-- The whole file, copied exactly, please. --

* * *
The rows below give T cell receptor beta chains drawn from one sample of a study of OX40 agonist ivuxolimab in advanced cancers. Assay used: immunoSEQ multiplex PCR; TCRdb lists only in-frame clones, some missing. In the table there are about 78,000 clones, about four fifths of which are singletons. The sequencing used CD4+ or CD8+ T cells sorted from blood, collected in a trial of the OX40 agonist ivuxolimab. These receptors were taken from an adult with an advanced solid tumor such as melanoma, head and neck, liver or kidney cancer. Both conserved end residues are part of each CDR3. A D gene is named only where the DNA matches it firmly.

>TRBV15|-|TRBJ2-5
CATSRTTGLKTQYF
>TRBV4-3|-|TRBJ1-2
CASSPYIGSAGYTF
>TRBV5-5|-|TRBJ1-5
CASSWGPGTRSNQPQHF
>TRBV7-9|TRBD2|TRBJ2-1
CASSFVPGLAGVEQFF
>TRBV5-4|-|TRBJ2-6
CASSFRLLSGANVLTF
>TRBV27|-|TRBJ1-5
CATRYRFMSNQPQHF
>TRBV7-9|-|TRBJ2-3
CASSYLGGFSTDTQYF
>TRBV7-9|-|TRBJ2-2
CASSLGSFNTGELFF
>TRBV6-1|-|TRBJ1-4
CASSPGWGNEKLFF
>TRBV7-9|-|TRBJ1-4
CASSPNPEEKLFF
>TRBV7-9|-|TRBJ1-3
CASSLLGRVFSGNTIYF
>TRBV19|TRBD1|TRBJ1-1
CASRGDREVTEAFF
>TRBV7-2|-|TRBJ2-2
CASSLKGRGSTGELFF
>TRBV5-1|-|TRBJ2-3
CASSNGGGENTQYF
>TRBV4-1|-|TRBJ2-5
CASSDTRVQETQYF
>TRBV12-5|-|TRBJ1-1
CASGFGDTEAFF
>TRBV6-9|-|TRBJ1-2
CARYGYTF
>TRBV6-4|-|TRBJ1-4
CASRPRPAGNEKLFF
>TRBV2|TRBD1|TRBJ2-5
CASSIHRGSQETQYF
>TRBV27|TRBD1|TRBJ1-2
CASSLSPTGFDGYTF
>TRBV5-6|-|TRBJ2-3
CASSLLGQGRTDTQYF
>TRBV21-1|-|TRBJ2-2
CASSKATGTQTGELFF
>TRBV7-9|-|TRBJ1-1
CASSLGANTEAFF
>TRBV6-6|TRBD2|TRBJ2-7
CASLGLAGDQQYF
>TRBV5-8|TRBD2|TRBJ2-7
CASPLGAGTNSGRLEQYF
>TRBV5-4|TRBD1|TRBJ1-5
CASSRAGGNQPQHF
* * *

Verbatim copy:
The rows below give T cell receptor beta chains drawn from one sample of a study of OX40 agonist ivuxolimab in advanced cancers. Assay used: immunoSEQ multiplex PCR; TCRdb lists only in-frame clones, some missing. In the table there are about 78,000 clones, about four fifths of which are singletons. The sequencing used CD4+ or CD8+ T cells sorted from blood, collected in a trial of the OX40 agonist ivuxolimab. These receptors were taken from an adult with an advanced solid tumor such as melanoma, head and neck, liver or kidney cancer. Both conserved end residues are part of each CDR3. A D gene is named only where the DNA matches it firmly.

>TRBV15|-|TRBJ2-5
CATSRTTGLKTQYF
>TRBV4-3|-|TRBJ1-2
CASSPYIGSAGYTF
>TRBV5-5|-|TRBJ1-5
CASSWGPGTRSNQPQHF
>TRBV7-9|TRBD2|TRBJ2-1
CASSFVPGLAGVEQFF
>TRBV5-4|-|TRBJ2-6
CASSFRLLSGANVLTF
>TRBV27|-|TRBJ1-5
CATRYRFMSNQPQHF
>TRBV7-9|-|TRBJ2-3
CASSYLGGFSTDTQYF
>TRBV7-9|-|TRBJ2-2
CASSLGSFNTGELFF
>TRBV6-1|-|TRBJ1-4
CASSPGWGNEKLFF
>TRBV7-9|-|TRBJ1-4
CASSPNPEEKLFF
>TRBV7-9|-|TRBJ1-3
CASSLLGRVFSGNTIYF
>TRBV19|TRBD1|TRBJ1-1
CASRGDREVTEAFF
>TRBV7-2|-|TRBJ2-2
CASSLKGRGSTGELFF
>TRBV5-1|-|TRBJ2-3
CASSNGGGENTQYF
>TRBV4-1|-|TRBJ2-5
CASSDTRVQETQYF
>TRBV12-5|-|TRBJ1-1
CASGFGDTEAFF
>TRBV6-9|-|TRBJ1-2
CARYGYTF
>TRBV6-4|-|TRBJ1-4
CASRPRPAGNEKLFF
>TRBV2|TRBD1|TRBJ2-5
CASSIHRGSQETQYF
>TRBV27|TRBD1|TRBJ1-2
CASSLSPTGFDGYTF
>TRBV5-6|-|TRBJ2-3
CASSLLGQGRTDTQYF
>TRBV21-1|-|TRBJ2-2
CASSKATGTQTGELFF
>TRBV7-9|-|TRBJ1-1
CASSLGANTEAFF
>TRBV6-6|TRBD2|TRBJ2-7
CASLGLAGDQQYF
>TRBV5-8|TRBD2|TRBJ2-7
CASPLGAGTNSGRLEQYF
>TRBV5-4|TRBD1|TRBJ1-5
CASSRAGGNQPQHF